True Potential will launch its automated advice service this year, after working with the regulator throughout 2017 to make it ready for clients.
Daniel Harrison, the company's senior partner, said it has been working on the service with the Financial Conduct Authority as part of its regulatory sandbox and advice unit.
True Potential will use two chatbots, which rely on artificial intelligence to provide either guidance in the form of passive information or automated advice based on information which the system has gathered.
Mr Harrison said "We had our last visit with the FCA probably six or eight weeks ago and showed a tool to them.
"In the past we have had a distinction between advice and execution-only but people want their questions answered and they want a little bit of guidance. Automated advice can provide a great first step towards that.
"I don't think a client knows if they want robo-advice or full advice."
A chatbot is a piece of software which is programmed to run automated tasks but unlike Apple's Siri they communicate through text, often through programmes such as Facebook Messanger or Skype.
For example, earlier this year Transport for London launched a "TravelBot" which people can use to ask if their bus is on time or whether their commute is disrupted.
Mr Harrison said the service would work out cheaper because clients would not have to pay an ongoing advice fee, adding that True Potential is not interested in using it to poach clients from its existing advisers.
He said one of the issues the FCA had been keen to address through the process was disclosure.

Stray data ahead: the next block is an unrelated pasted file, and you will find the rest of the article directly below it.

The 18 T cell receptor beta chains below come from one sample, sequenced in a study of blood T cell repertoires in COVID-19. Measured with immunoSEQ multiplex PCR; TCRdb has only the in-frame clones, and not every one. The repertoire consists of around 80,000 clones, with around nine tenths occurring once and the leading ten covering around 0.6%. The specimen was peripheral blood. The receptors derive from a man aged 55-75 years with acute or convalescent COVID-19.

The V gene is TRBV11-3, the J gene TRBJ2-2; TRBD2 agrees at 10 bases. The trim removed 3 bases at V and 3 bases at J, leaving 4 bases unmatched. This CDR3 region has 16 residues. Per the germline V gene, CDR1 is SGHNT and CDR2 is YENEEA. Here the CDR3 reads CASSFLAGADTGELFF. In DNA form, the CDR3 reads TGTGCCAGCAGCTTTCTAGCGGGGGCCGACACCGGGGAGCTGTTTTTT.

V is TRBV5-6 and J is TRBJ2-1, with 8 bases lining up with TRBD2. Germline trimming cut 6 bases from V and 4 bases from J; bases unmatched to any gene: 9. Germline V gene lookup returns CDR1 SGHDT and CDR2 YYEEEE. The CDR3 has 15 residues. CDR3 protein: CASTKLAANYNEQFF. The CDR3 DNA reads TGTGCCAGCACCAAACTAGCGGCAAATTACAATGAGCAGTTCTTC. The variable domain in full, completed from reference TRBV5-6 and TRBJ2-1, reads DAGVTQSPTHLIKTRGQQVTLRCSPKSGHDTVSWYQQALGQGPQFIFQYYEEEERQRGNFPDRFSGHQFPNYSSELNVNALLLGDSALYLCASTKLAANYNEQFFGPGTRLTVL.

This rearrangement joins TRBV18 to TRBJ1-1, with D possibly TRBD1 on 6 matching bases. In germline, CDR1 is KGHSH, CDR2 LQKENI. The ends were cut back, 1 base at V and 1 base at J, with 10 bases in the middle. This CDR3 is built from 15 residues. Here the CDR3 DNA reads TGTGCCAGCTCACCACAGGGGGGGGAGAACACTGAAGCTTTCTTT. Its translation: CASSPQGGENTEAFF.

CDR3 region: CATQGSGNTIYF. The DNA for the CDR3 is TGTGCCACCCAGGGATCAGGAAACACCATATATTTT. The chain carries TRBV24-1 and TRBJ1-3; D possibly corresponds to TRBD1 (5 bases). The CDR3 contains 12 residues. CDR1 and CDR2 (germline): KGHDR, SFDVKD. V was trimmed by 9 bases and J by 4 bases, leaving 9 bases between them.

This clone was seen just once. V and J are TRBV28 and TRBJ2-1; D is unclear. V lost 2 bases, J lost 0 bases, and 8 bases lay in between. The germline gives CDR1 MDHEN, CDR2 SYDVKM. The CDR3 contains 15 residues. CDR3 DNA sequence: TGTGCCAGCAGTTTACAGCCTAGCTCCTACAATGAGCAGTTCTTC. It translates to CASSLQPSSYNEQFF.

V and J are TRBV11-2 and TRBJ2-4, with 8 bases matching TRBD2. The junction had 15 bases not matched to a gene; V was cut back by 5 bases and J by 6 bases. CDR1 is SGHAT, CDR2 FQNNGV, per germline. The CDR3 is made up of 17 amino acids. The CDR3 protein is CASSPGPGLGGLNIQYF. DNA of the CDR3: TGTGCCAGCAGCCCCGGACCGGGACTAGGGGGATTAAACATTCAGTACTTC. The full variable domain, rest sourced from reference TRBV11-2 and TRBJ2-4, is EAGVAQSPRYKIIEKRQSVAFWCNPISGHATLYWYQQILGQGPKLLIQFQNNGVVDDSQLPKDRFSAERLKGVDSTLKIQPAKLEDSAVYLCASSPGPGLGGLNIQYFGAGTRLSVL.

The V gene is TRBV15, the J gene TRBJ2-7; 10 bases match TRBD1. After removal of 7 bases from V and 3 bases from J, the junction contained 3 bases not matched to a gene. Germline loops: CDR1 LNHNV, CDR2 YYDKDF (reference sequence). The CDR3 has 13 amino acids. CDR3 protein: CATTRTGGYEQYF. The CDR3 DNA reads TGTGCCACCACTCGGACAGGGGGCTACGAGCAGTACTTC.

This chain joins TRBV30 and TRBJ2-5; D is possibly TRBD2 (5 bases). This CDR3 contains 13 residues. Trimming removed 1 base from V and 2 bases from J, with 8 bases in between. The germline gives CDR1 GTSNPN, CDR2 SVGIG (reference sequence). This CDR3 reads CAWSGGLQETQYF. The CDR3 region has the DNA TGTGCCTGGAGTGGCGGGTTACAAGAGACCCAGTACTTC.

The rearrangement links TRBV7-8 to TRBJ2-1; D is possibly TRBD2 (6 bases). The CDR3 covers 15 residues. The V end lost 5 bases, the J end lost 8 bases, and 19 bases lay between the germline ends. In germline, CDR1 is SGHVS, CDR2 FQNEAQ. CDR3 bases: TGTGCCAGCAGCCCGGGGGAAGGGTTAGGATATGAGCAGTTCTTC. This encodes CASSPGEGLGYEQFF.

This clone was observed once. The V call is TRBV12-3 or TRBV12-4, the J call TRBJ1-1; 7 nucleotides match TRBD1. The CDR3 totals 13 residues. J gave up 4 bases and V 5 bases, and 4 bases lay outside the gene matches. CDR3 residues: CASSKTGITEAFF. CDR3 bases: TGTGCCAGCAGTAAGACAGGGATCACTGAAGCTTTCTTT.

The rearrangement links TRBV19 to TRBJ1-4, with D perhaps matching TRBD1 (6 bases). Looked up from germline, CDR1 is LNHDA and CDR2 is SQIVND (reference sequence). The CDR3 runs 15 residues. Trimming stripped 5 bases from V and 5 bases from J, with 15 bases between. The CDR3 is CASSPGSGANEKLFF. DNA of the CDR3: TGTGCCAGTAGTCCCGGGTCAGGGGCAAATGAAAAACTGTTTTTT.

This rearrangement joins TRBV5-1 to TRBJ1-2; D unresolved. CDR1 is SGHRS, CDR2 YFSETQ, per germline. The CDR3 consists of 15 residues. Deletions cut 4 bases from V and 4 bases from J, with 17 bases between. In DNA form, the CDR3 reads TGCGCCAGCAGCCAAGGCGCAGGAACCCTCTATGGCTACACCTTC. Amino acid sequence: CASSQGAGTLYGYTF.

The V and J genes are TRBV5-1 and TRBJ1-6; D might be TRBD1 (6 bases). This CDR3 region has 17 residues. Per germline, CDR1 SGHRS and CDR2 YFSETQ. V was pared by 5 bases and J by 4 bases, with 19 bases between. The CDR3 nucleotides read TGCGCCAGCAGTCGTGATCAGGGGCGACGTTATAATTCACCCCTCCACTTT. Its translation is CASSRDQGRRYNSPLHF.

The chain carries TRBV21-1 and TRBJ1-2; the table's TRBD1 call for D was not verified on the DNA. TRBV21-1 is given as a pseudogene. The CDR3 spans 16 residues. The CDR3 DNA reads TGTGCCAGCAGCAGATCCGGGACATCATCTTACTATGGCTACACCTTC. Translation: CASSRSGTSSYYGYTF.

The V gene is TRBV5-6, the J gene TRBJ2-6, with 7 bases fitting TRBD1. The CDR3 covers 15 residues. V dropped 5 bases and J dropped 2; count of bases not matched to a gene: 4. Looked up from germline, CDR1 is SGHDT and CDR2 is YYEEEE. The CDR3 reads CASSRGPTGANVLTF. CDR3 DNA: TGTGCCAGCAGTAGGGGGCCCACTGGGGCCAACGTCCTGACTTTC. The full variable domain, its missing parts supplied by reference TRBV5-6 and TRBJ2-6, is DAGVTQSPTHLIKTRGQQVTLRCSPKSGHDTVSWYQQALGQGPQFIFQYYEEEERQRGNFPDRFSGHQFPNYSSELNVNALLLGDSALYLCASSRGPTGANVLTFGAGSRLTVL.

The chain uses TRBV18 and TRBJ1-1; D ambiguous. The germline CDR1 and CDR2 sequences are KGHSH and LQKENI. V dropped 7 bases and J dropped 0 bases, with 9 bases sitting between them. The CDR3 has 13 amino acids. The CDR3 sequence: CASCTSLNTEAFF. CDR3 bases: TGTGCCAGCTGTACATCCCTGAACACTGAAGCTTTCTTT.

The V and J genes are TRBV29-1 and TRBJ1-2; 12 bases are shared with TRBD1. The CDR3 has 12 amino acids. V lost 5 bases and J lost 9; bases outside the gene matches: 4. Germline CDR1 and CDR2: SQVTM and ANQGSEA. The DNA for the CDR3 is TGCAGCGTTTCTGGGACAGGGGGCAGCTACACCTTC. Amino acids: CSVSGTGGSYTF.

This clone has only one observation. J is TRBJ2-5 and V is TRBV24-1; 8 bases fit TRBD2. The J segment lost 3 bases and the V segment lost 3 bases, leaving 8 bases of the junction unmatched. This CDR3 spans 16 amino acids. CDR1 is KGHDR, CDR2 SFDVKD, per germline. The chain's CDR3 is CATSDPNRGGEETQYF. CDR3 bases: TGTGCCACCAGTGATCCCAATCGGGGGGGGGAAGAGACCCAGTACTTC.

"They are very keen to ensure clients have the full level of disclosure about what they are investing in and what they are buying," he said.
True Potential has previously teamed up with UBS to launch a series of funds which were designed to have a variable price, meaning investors would pay less in ongoing fees if the funds returned less.
But the FCA expressed concerns about whether investors would understand the products and the two companies focused on value instead.
Mr Harrison said it remains an ambition of his to have funds which charge less when they underperform.
He said: "We originally kicked off discussions with UBS where if the fund doesn't perform we believe the client shouldn't pay but we think if the fund performs beyond expectations we should be paid a bit more.
"It is something we would love to revisit and it is something we are actively working on. Why wouldn't a client like the idea and why would they want to pay a huge fee for something that isn't performing?
"We are talking to the regulator about it and I think we will get there. They are open-minded and we have had some great dialogue with them."